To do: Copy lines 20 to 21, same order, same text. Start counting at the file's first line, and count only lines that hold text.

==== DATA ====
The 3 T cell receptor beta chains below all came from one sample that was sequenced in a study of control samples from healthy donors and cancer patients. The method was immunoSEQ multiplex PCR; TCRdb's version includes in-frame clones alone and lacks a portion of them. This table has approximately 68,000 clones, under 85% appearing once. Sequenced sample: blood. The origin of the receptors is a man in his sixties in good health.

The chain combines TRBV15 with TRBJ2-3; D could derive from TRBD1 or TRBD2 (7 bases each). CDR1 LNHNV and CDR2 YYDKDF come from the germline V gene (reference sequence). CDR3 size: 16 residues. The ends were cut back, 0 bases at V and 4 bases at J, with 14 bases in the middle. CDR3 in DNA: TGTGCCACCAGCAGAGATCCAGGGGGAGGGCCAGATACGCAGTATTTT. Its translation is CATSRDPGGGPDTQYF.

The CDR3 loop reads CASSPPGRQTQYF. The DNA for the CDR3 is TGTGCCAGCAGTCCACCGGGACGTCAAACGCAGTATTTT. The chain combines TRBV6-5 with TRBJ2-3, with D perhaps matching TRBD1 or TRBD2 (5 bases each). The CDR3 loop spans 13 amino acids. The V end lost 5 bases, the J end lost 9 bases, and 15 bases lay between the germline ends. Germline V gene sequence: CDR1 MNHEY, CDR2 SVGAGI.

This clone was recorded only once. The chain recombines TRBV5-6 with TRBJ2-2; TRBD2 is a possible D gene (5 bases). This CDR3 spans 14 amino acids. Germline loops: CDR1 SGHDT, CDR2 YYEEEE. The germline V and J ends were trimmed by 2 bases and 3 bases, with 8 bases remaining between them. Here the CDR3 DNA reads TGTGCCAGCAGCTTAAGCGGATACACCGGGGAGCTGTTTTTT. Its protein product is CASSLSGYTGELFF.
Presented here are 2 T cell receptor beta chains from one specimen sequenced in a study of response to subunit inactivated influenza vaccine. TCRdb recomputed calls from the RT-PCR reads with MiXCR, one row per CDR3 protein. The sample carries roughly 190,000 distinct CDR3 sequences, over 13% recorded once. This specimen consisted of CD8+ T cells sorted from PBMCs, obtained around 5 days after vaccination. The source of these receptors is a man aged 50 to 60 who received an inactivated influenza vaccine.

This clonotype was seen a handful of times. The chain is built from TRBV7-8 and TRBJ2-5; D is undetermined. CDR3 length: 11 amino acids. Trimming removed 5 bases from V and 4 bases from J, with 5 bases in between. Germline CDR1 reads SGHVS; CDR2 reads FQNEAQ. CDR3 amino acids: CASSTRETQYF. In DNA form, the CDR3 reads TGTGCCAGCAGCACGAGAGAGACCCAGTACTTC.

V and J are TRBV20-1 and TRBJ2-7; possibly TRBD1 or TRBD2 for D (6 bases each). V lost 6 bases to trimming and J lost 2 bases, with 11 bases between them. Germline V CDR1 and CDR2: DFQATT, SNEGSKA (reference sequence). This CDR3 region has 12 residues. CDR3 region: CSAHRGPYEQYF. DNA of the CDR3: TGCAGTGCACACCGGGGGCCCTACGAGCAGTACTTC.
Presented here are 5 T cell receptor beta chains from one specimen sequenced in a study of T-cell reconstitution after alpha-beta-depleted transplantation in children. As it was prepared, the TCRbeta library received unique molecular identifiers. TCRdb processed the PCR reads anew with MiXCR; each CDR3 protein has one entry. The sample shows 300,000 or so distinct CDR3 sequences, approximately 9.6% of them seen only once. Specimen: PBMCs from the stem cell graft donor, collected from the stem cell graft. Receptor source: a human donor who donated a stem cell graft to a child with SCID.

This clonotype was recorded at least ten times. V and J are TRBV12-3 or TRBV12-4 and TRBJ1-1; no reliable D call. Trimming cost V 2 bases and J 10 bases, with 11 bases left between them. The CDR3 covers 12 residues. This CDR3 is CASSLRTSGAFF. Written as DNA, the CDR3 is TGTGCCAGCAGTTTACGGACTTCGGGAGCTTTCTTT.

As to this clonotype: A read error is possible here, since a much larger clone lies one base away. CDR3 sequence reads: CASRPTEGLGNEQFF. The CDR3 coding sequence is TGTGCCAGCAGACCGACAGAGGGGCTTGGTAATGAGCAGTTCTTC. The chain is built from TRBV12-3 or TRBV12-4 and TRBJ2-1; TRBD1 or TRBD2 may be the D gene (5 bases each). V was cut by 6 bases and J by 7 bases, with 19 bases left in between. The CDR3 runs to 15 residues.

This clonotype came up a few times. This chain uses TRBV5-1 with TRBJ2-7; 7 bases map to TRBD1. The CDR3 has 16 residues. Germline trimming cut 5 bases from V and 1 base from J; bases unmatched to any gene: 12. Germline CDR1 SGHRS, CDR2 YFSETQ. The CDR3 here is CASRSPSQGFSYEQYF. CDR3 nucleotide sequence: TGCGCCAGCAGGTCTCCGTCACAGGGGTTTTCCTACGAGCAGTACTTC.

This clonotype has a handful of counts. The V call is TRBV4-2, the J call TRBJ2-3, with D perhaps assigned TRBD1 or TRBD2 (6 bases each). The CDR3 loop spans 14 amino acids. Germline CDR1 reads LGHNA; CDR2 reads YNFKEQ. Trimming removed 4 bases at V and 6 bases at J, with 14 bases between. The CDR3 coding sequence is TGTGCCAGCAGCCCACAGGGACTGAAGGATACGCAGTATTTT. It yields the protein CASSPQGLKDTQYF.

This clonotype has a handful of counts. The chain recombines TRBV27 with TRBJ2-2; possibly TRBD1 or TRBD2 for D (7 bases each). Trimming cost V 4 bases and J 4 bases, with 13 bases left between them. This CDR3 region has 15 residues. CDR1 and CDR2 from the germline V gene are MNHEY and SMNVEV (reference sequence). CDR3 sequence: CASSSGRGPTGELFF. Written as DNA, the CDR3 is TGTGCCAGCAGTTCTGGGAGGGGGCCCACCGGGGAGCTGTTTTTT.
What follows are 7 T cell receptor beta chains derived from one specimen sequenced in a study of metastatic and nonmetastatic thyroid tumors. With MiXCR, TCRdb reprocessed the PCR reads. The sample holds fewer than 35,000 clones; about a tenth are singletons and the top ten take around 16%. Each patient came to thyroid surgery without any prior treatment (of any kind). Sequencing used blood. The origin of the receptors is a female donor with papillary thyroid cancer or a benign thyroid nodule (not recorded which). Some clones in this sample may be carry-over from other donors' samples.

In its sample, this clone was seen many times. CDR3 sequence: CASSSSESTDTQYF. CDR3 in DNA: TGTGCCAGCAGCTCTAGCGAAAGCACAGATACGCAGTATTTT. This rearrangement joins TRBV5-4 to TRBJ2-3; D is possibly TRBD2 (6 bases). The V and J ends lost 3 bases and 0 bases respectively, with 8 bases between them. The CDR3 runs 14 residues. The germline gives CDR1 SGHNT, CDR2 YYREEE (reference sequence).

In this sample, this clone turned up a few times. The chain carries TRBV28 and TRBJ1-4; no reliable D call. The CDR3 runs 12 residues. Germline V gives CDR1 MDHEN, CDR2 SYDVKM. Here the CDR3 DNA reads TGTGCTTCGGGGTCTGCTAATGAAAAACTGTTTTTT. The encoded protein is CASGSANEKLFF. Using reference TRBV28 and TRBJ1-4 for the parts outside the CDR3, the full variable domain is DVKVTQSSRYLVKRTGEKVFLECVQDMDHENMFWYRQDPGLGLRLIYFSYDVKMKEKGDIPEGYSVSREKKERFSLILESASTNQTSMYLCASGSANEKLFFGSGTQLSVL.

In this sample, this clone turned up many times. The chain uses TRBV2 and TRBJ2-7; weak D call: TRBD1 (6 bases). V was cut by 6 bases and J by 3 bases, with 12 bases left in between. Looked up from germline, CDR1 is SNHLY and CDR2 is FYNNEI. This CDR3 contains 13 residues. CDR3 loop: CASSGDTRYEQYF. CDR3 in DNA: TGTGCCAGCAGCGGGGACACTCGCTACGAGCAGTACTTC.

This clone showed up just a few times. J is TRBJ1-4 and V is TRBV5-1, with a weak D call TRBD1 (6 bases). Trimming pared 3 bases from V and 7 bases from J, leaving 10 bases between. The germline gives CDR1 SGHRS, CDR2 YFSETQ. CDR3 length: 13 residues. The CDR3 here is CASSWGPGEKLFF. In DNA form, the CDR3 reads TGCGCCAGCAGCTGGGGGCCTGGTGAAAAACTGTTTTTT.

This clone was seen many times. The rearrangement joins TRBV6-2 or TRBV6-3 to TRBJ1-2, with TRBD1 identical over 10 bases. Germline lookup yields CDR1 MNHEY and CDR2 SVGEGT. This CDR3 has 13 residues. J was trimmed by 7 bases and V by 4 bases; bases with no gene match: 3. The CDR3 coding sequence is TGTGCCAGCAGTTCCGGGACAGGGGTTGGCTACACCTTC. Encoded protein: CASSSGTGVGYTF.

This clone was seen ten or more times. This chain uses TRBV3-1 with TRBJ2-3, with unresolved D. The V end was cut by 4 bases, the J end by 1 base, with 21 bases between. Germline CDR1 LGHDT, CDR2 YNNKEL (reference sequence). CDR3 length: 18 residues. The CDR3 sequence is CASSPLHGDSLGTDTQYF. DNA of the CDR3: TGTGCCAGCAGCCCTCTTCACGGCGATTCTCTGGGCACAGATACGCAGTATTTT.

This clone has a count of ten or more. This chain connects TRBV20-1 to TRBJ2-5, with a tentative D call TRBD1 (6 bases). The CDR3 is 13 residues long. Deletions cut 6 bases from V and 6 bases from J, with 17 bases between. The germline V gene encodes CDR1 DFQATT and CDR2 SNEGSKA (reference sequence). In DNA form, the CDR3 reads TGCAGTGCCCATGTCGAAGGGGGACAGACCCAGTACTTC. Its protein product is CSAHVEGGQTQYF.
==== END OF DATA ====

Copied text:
This clone was seen ten or more times. This chain uses TRBV3-1 with TRBJ2-3, with unresolved D. The V end was cut by 4 bases, the J end by 1 base, with 21 bases between. Germline CDR1 LGHDT, CDR2 YNNKEL (reference sequence). CDR3 length: 18 residues. The CDR3 sequence is CASSPLHGDSLGTDTQYF. DNA of the CDR3: TGTGCCAGCAGCCCTCTTCACGGCGATTCTCTGGGCACAGATACGCAGTATTTT.

This clone has a count of ten or more. This chain connects TRBV20-1 to TRBJ2-5, with a tentative D call TRBD1 (6 bases). The CDR3 is 13 residues long. Deletions cut 6 bases from V and 6 bases from J, with 17 bases between. The germline V gene encodes CDR1 DFQATT and CDR2 SNEGSKA (reference sequence). In DNA form, the CDR3 reads TGCAGTGCCCATGTCGAAGGGGGACAGACCCAGTACTTC. Its protein product is CSAHVEGGQTQYF.